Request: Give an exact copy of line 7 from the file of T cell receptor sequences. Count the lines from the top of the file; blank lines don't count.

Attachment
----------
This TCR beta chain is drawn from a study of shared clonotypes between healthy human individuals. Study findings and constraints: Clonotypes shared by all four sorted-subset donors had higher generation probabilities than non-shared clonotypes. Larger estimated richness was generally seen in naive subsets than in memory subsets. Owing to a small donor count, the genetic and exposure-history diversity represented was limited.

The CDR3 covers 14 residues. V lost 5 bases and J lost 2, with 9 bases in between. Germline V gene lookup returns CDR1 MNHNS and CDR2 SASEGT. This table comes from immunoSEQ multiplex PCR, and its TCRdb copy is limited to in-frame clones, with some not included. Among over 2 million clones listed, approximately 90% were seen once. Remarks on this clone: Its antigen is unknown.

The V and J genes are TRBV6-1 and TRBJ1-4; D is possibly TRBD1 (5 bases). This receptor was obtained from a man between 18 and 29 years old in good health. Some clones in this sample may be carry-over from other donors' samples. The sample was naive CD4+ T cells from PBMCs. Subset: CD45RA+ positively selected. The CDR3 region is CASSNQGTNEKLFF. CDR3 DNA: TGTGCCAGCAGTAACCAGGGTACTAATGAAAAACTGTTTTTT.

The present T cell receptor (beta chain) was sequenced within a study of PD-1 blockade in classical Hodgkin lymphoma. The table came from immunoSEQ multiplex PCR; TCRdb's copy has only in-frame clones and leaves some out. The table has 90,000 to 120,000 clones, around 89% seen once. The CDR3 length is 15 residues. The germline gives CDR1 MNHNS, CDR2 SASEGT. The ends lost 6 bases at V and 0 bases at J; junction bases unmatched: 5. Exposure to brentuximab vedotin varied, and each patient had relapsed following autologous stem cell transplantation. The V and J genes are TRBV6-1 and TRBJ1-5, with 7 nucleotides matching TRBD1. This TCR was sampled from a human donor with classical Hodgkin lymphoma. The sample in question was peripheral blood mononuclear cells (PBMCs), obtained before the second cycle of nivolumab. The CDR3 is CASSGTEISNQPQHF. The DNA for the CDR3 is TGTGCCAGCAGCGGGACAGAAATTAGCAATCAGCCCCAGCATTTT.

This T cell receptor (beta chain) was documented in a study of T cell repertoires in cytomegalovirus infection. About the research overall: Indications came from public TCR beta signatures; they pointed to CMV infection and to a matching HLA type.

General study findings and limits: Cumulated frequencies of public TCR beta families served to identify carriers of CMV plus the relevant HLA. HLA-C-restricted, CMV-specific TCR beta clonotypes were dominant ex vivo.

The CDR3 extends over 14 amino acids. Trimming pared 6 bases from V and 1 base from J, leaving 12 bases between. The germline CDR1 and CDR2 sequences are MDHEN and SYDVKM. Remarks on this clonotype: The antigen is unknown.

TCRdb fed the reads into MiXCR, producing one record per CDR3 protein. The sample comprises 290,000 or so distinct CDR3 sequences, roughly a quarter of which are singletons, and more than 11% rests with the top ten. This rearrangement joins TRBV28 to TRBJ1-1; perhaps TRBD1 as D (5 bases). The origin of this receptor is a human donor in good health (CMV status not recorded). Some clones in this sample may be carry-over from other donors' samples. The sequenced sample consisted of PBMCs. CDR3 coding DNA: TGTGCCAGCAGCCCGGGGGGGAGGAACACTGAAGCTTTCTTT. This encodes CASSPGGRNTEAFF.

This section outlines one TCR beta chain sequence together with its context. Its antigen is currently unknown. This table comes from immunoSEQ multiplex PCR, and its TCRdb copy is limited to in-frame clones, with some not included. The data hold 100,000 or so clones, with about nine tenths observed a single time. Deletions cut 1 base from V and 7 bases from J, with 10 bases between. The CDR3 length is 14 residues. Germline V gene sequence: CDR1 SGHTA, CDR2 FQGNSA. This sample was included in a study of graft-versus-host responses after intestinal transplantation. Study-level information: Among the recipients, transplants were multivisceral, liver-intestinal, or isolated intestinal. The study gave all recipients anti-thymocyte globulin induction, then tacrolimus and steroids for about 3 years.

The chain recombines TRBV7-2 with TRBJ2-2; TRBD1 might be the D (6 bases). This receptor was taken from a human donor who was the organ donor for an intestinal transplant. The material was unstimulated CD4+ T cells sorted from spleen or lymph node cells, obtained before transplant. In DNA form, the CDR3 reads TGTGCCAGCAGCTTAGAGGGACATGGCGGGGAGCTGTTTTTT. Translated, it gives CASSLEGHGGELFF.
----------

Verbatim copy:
The CDR3 extends over 14 amino acids. Trimming pared 6 bases from V and 1 base from J, leaving 12 bases between. The germline CDR1 and CDR2 sequences are MDHEN and SYDVKM. Remarks on this clonotype: The antigen is unknown.